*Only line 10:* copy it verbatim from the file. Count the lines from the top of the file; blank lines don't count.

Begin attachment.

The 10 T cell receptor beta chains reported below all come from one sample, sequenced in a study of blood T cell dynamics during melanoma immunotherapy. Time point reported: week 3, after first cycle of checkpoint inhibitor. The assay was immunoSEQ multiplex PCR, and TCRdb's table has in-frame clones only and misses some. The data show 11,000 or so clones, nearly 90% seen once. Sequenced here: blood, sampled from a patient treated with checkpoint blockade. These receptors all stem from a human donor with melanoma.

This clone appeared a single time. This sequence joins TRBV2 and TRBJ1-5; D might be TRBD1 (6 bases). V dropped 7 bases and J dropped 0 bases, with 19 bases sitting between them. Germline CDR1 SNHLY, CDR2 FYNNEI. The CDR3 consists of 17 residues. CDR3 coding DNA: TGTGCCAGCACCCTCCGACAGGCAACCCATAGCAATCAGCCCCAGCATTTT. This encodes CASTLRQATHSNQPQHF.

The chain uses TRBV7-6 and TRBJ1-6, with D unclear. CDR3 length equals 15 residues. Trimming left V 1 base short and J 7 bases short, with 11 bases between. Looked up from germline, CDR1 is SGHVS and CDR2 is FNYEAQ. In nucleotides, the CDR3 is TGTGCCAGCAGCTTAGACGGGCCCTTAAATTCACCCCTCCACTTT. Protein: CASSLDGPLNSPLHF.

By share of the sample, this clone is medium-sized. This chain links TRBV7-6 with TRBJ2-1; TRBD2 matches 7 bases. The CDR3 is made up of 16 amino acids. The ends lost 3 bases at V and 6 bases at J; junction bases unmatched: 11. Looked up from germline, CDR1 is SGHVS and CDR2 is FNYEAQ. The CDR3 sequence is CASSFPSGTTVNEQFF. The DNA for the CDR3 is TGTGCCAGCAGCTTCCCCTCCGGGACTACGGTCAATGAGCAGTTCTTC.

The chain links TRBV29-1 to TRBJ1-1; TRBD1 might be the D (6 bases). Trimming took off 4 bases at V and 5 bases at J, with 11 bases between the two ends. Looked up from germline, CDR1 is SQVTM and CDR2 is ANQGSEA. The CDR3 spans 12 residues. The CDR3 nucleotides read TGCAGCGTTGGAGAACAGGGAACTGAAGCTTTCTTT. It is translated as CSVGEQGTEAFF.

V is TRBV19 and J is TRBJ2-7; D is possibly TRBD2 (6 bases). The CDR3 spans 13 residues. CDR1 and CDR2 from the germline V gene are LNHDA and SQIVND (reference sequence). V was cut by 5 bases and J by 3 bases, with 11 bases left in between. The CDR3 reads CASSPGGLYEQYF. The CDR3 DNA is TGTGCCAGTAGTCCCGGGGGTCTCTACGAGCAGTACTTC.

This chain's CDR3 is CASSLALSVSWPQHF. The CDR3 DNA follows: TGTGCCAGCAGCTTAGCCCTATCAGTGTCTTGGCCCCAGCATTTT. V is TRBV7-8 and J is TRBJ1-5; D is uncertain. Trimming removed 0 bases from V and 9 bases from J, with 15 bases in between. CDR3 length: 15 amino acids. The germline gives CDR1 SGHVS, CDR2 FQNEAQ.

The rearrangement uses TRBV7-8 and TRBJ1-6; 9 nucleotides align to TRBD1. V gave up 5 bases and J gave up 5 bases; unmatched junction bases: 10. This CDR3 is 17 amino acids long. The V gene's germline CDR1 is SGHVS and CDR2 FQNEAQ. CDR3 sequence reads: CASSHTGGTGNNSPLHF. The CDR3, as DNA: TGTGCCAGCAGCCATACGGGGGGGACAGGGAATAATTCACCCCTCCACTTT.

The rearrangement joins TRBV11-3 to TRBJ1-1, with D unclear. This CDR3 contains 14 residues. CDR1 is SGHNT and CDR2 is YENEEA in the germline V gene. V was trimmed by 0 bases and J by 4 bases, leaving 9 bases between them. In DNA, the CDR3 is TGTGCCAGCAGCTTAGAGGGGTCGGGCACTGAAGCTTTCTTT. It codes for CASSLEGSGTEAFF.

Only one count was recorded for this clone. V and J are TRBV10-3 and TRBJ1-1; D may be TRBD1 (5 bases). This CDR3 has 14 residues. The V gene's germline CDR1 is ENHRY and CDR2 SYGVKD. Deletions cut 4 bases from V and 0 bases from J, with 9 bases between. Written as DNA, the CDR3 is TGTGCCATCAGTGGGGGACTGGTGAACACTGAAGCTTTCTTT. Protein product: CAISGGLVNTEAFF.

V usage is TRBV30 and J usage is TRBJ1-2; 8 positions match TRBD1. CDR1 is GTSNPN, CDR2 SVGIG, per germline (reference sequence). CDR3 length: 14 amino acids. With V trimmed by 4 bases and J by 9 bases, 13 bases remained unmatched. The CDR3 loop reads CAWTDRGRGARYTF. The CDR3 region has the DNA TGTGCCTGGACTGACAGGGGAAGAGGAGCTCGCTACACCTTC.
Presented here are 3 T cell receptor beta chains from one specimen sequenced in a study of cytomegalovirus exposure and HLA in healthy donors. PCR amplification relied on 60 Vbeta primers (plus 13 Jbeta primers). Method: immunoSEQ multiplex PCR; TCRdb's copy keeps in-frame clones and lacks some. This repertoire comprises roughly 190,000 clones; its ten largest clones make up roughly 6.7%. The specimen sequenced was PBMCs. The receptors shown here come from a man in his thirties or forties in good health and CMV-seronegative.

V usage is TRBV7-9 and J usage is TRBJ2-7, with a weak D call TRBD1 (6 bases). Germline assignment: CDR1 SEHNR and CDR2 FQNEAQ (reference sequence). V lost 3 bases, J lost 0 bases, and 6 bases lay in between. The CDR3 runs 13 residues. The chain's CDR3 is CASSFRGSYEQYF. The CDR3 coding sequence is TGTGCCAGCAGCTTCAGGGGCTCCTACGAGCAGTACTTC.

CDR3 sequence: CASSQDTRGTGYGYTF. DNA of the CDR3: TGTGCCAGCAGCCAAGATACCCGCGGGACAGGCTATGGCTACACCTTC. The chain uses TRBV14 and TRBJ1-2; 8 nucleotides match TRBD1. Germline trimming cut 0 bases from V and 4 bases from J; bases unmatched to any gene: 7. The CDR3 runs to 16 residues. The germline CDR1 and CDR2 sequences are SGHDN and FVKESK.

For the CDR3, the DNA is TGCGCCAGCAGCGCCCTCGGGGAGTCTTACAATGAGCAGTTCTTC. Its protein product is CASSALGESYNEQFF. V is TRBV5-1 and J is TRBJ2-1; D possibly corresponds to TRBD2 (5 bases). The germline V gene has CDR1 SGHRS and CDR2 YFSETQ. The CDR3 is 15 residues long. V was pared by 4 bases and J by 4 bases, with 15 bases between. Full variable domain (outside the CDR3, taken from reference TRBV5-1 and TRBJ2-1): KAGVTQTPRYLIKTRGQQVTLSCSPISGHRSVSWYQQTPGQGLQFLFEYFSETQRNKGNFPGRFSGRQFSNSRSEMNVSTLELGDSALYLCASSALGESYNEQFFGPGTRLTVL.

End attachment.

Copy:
Only one count was recorded for this clone. V and J are TRBV10-3 and TRBJ1-1; D may be TRBD1 (5 bases). This CDR3 has 14 residues. The V gene's germline CDR1 is ENHRY and CDR2 SYGVKD. Deletions cut 4 bases from V and 0 bases from J, with 9 bases between. Written as DNA, the CDR3 is TGTGCCATCAGTGGGGGACTGGTGAACACTGAAGCTTTCTTT. Protein product: CAISGGLVNTEAFF.